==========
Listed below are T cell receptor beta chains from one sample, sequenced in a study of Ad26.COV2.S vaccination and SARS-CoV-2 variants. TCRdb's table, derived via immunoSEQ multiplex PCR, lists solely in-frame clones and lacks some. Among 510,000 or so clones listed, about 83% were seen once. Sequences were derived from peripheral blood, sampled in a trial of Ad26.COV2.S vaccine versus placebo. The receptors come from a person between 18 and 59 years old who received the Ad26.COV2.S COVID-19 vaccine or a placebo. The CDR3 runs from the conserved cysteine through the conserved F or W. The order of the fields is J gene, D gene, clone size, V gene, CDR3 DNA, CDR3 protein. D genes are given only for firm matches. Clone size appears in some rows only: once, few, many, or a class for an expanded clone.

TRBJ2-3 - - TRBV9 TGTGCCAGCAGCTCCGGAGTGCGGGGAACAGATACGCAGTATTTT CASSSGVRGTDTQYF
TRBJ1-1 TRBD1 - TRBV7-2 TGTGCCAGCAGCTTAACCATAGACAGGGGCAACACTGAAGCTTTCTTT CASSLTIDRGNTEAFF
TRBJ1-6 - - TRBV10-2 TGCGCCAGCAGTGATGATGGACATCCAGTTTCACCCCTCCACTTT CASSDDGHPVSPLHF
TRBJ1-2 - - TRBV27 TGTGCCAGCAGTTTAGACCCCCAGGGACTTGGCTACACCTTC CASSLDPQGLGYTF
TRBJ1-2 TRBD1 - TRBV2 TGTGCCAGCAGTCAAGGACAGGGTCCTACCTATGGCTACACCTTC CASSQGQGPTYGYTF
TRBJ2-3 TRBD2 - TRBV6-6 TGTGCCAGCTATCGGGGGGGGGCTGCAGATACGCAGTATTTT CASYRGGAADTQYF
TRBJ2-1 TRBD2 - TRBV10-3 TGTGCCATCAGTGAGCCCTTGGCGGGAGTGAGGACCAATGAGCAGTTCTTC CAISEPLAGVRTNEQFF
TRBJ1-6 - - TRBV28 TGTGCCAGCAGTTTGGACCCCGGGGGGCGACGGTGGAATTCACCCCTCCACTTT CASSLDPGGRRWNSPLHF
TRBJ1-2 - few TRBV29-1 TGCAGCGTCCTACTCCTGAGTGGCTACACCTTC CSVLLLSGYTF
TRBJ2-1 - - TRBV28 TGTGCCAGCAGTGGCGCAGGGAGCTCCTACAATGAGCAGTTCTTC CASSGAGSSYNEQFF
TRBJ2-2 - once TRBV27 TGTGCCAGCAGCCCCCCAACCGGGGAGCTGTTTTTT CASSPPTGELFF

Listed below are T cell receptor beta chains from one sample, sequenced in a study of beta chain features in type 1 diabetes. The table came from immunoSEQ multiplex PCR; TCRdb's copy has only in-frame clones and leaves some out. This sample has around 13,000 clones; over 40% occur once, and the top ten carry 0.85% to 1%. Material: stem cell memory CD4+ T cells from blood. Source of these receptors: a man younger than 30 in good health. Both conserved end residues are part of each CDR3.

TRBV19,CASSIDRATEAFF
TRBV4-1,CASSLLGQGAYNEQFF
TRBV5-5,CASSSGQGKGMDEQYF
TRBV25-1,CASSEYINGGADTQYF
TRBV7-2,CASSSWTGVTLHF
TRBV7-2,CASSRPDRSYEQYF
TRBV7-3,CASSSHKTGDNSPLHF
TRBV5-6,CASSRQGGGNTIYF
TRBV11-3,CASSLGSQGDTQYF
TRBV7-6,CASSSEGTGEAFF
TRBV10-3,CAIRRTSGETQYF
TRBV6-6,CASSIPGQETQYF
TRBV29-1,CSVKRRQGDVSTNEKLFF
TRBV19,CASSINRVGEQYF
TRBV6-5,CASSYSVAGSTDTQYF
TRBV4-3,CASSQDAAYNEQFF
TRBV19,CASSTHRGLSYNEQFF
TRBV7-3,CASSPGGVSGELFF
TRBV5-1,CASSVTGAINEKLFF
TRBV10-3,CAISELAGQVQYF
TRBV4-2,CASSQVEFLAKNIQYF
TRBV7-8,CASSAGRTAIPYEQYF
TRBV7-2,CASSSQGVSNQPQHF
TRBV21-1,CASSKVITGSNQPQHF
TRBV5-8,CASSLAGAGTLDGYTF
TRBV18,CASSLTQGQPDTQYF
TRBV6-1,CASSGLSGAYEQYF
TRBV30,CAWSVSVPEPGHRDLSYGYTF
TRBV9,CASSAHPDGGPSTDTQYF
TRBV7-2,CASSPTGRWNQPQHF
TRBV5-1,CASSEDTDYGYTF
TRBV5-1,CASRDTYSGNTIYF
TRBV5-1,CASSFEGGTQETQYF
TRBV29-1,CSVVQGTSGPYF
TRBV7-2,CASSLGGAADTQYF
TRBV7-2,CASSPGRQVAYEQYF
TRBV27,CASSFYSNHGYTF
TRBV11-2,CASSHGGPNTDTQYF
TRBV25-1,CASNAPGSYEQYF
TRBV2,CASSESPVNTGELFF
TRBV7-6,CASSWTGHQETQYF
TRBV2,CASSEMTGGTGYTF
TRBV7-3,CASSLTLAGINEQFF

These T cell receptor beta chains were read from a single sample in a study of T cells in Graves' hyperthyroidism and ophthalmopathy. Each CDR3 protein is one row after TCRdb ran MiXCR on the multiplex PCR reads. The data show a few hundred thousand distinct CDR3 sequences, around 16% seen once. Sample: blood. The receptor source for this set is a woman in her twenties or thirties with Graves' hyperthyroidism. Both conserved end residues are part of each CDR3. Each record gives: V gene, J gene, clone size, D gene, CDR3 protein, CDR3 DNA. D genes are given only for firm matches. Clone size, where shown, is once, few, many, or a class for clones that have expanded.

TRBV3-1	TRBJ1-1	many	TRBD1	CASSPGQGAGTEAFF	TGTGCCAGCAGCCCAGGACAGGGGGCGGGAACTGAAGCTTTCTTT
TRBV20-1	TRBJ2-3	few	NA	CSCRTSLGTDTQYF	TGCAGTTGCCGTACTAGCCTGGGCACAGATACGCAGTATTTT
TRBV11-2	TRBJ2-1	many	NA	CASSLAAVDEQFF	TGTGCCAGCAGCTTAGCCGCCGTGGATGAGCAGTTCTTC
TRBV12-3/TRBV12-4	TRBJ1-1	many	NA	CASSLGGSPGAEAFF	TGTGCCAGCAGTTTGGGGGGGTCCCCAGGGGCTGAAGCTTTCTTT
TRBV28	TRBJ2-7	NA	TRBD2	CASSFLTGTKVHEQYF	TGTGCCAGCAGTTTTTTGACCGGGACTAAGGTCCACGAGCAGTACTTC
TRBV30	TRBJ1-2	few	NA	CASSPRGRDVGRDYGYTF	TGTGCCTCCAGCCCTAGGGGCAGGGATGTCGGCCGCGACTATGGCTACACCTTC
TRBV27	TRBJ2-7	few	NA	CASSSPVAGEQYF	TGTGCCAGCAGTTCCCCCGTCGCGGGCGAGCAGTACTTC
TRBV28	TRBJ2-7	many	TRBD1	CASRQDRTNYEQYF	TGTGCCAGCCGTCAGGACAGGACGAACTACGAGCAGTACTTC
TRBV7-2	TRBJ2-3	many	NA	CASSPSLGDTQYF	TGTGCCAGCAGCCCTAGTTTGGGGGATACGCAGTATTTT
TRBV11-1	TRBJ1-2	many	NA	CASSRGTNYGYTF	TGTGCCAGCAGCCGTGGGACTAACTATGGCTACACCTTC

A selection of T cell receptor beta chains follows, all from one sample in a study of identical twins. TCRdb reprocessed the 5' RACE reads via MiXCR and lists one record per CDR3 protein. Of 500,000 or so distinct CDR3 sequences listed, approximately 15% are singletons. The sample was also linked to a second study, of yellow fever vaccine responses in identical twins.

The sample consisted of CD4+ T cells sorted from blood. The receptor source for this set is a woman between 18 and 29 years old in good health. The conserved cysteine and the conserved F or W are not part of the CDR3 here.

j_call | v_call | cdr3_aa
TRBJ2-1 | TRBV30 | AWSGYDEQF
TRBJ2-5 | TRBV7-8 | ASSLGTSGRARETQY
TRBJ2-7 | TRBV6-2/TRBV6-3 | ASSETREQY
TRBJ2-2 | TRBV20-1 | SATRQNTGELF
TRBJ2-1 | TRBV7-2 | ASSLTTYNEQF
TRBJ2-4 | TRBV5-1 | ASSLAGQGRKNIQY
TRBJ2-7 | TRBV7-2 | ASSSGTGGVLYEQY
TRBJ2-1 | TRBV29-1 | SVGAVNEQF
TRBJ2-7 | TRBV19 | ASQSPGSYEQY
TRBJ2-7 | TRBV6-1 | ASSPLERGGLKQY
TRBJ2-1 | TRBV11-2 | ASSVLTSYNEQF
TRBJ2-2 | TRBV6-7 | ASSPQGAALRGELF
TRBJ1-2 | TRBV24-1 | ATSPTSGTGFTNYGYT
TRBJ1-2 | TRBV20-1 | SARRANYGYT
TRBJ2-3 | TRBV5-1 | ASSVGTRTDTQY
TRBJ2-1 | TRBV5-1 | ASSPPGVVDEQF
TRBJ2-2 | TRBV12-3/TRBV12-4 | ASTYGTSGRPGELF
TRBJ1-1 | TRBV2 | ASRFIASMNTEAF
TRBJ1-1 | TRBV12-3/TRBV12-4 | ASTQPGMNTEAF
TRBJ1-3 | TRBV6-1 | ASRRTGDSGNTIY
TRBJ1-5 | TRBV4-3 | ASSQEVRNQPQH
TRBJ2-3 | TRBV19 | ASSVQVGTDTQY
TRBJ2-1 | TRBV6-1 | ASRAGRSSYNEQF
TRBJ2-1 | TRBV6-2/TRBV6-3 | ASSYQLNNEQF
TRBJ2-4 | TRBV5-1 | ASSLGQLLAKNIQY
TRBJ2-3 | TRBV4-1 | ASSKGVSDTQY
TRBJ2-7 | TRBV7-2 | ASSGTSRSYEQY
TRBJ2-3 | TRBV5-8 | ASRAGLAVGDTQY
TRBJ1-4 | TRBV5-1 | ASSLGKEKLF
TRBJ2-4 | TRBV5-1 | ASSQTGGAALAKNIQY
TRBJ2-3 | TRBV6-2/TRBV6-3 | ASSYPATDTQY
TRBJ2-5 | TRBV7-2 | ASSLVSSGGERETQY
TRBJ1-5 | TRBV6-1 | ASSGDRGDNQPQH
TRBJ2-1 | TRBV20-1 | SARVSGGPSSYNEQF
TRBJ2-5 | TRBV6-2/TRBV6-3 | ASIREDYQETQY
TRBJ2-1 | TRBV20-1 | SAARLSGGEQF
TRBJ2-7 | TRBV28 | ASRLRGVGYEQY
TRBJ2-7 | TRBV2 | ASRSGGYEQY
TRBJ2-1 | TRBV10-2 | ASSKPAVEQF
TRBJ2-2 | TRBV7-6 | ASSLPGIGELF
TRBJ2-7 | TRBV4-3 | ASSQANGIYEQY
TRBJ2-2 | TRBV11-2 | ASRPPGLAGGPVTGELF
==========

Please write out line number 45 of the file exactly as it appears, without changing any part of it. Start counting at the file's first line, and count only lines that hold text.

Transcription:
TRBV5-1,CASRDTYSGNTIYF